[39:00]

There's plenty of garbage in the West. That's the byproduct of the enormous positive thing that's happening in the history of the West. And we know that somewhere. We know that human freedom and democracy and concern for human rights, concern for the human person, we know the urgent importance of these things. And these things belong to Christianity. And that's what emerges in the West. And the Church itself isn't big enough to hold those things. What is the place of democracy in the Catholic Church? You have to look pretty hard to find it, to find an acceptance of it. I'm talking about the past, but it's also largely true of the present. For human freedom, human freedom is begotten by Christianity, by the Christ in it. But the Church tends to suppress the idea and the idea of human freedom in favor of safety, control, and guaranteed salvation, something like that. So a lot of those things couldn't really flourish inside the Church. The wineskin had to be broken,

[40:02]

the wine poured out, and then those things confront the Church from outside. And then the Church accepts them. If you have an enlightened hierarchy, then they can be accepted. And then at that point the Church says, as we have always said. But the Reformation, you know, and Protestantism in the West, I think, is a product of that. Christianity expanding beyond the container of the Church, beyond what the Church could permit to exist within it. But with Vatican II, the Church enlarges itself to accept implicitly most or all of what it had rejected. So that's an enormous moment of change for the Church. Turning towards the world, turning towards human progress, turning towards human achievement, turning towards freedom and monopoly, and saying, yes, these things are right, these things belong, and we should promote them. It's an enormous change, if the Church can just stay on the track.

[41:03]

So Jesus, the noonday of East and West. Secondly, Jesus, the noonday of wisdom and science. That sounds like a poor exchange. It sounds like maybe he shouldn't have come at all, but that's the trade that we have, okay? Trading wisdom for science. But science is only at an intermediate stage in this. It's like it belongs to the stage of the West. And if the stage of the West is giving way to a global stage, then maybe science itself will sit down in its place and participate in the game, okay? But no longer in the vent or on the shelf. Because the wisdom is necessary, which transcends science, which embraces science. We need that rationale. You can't have a united humanity without that rationality, without that communication, without all of that. It needs science, it needs media, all of that. But beyond that we need a wisdom, which is like a forming common human consciousness. As if humanity should wake up to its being a single being once again. As if beyond our individuality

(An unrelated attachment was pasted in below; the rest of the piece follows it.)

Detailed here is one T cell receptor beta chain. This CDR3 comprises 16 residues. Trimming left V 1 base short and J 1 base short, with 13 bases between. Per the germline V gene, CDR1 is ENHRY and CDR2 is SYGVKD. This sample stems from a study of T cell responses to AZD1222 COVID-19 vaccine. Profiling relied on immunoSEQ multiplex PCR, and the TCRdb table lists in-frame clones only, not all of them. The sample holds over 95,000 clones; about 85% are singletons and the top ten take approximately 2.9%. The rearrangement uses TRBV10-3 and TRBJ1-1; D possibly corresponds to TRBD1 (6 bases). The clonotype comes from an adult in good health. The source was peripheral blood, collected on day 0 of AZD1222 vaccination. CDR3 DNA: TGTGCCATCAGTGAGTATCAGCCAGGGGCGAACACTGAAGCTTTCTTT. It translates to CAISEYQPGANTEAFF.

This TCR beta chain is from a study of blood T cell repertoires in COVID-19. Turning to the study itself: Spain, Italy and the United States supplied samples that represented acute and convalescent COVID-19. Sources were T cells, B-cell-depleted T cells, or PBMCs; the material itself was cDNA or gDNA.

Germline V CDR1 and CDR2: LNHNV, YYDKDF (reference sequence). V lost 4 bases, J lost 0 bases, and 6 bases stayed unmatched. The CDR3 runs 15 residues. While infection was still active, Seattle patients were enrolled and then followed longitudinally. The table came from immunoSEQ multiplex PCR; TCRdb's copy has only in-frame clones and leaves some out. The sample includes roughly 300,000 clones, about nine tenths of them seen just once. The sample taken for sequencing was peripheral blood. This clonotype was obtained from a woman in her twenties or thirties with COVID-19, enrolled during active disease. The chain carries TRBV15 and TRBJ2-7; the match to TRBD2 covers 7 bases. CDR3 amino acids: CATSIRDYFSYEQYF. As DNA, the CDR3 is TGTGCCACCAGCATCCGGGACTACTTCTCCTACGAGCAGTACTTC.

[42:08]

there's some kind of awakening to the dimension of consciousness which is common to all of us. I think you can see some of that happening, can't you? I mean, when people respond to a disaster or to a crime, when people respond to the Iraq war, when people respond to the tsunami or even the floods in the southern United States, there's a common movement of the heart of humanity around these events, okay? And why is it always taking something negative to produce that? Well, I don't think it does. I mean, the response to the funerals on April the 2nd, maybe, is another example. Or the response of the Will of St. Teresa to Mother Teresa, you know, things like that. But it's the disasters that bring it up more sharply. It was the greatest urgency. But you can see the beginning of the emerging of a common human consciousness. And that becomes a kind of argument, a kind of statement that nobody can argue against. To argue against what that common human consciousness perceives is like to sit against the Holy Spirit, in a sense, that Jesus talks about.

[43:09]

Why? Because it's directly calling the good bad. It's directly calling white black, calling light darkness, okay? And it's not because it's common. There's something to it. It's just because it's right. And because instinctively we realize it's right. Like those stories of Jesus, you know, those things that he does, like healing on the Sabbath, you know. He heals a person. Many fears of healing on the Sabbath. He says, will you take your ox out of the pit on the Sabbath, okay? And will you help me heal this person on the Sabbath? Now that kind of reason can't be contradicted, you know. So the Pharisees go home and grumble, but they can't say a word against that. And that's the way it is with this truth that's emerging now, I think, in the common human consciousness. Just beginning. But we really have to go with that truth, don't we? We have to hang on to our root faith, root faith in the revelation that we have. But we have to go with that emerging consciousness. Wisdom and science. There's one more theological level here,

[44:12]